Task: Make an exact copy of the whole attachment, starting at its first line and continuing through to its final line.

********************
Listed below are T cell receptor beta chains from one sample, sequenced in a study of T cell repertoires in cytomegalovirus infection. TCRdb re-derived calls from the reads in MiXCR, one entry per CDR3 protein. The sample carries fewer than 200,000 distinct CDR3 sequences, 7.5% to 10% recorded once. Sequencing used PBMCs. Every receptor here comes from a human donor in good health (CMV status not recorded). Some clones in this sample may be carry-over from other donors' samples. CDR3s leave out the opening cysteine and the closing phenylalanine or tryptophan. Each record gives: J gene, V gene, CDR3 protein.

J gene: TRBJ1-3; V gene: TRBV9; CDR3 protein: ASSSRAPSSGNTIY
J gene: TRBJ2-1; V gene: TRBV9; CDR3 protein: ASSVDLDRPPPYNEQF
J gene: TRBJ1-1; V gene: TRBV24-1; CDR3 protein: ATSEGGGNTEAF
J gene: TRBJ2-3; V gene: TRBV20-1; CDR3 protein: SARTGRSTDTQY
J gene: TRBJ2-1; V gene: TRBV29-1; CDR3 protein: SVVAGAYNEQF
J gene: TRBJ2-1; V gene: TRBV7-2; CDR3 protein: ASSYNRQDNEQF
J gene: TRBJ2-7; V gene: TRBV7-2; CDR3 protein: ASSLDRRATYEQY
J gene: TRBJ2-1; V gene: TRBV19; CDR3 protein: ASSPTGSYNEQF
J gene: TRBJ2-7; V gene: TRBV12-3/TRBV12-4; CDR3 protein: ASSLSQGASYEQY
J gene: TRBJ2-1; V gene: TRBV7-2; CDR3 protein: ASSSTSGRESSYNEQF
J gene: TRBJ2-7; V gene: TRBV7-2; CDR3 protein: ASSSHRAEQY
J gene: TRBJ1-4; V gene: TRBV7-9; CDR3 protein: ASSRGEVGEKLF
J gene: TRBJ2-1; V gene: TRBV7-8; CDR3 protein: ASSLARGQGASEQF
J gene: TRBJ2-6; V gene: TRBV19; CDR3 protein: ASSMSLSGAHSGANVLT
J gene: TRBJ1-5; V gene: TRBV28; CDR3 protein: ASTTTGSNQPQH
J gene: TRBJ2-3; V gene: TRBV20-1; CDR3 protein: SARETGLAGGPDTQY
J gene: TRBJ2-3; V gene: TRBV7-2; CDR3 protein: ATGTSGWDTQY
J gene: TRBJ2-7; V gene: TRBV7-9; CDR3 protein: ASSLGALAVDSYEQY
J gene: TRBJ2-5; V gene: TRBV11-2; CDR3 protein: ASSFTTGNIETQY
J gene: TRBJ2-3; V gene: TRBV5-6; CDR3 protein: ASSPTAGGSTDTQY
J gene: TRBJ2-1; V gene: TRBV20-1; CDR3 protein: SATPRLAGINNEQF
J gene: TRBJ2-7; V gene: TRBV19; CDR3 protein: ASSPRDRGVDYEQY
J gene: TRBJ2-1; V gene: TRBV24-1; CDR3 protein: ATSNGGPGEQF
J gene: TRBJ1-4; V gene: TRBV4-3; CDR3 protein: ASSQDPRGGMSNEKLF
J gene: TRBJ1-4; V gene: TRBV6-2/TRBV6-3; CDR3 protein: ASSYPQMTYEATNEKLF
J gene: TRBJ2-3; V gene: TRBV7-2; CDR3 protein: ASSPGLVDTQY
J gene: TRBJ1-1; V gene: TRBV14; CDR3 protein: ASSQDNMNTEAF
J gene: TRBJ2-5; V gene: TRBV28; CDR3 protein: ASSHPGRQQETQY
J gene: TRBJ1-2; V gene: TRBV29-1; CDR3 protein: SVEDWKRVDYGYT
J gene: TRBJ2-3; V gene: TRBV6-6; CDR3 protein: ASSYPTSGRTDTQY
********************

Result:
Listed below are T cell receptor beta chains from one sample, sequenced in a study of T cell repertoires in cytomegalovirus infection. TCRdb re-derived calls from the reads in MiXCR, one entry per CDR3 protein. The sample carries fewer than 200,000 distinct CDR3 sequences, 7.5% to 10% recorded once. Sequencing used PBMCs. Every receptor here comes from a human donor in good health (CMV status not recorded). Some clones in this sample may be carry-over from other donors' samples. CDR3s leave out the opening cysteine and the closing phenylalanine or tryptophan. Each record gives: J gene, V gene, CDR3 protein.

J gene: TRBJ1-3; V gene: TRBV9; CDR3 protein: ASSSRAPSSGNTIY
J gene: TRBJ2-1; V gene: TRBV9; CDR3 protein: ASSVDLDRPPPYNEQF
J gene: TRBJ1-1; V gene: TRBV24-1; CDR3 protein: ATSEGGGNTEAF
J gene: TRBJ2-3; V gene: TRBV20-1; CDR3 protein: SARTGRSTDTQY
J gene: TRBJ2-1; V gene: TRBV29-1; CDR3 protein: SVVAGAYNEQF
J gene: TRBJ2-1; V gene: TRBV7-2; CDR3 protein: ASSYNRQDNEQF
J gene: TRBJ2-7; V gene: TRBV7-2; CDR3 protein: ASSLDRRATYEQY
J gene: TRBJ2-1; V gene: TRBV19; CDR3 protein: ASSPTGSYNEQF
J gene: TRBJ2-7; V gene: TRBV12-3/TRBV12-4; CDR3 protein: ASSLSQGASYEQY
J gene: TRBJ2-1; V gene: TRBV7-2; CDR3 protein: ASSSTSGRESSYNEQF
J gene: TRBJ2-7; V gene: TRBV7-2; CDR3 protein: ASSSHRAEQY
J gene: TRBJ1-4; V gene: TRBV7-9; CDR3 protein: ASSRGEVGEKLF
J gene: TRBJ2-1; V gene: TRBV7-8; CDR3 protein: ASSLARGQGASEQF
J gene: TRBJ2-6; V gene: TRBV19; CDR3 protein: ASSMSLSGAHSGANVLT
J gene: TRBJ1-5; V gene: TRBV28; CDR3 protein: ASTTTGSNQPQH
J gene: TRBJ2-3; V gene: TRBV20-1; CDR3 protein: SARETGLAGGPDTQY
J gene: TRBJ2-3; V gene: TRBV7-2; CDR3 protein: ATGTSGWDTQY
J gene: TRBJ2-7; V gene: TRBV7-9; CDR3 protein: ASSLGALAVDSYEQY
J gene: TRBJ2-5; V gene: TRBV11-2; CDR3 protein: ASSFTTGNIETQY
J gene: TRBJ2-3; V gene: TRBV5-6; CDR3 protein: ASSPTAGGSTDTQY
J gene: TRBJ2-1; V gene: TRBV20-1; CDR3 protein: SATPRLAGINNEQF
J gene: TRBJ2-7; V gene: TRBV19; CDR3 protein: ASSPRDRGVDYEQY
J gene: TRBJ2-1; V gene: TRBV24-1; CDR3 protein: ATSNGGPGEQF
J gene: TRBJ1-4; V gene: TRBV4-3; CDR3 protein: ASSQDPRGGMSNEKLF
J gene: TRBJ1-4; V gene: TRBV6-2/TRBV6-3; CDR3 protein: ASSYPQMTYEATNEKLF
J gene: TRBJ2-3; V gene: TRBV7-2; CDR3 protein: ASSPGLVDTQY
J gene: TRBJ1-1; V gene: TRBV14; CDR3 protein: ASSQDNMNTEAF
J gene: TRBJ2-5; V gene: TRBV28; CDR3 protein: ASSHPGRQQETQY
J gene: TRBJ1-2; V gene: TRBV29-1; CDR3 protein: SVEDWKRVDYGYT
J gene: TRBJ2-3; V gene: TRBV6-6; CDR3 protein: ASSYPTSGRTDTQY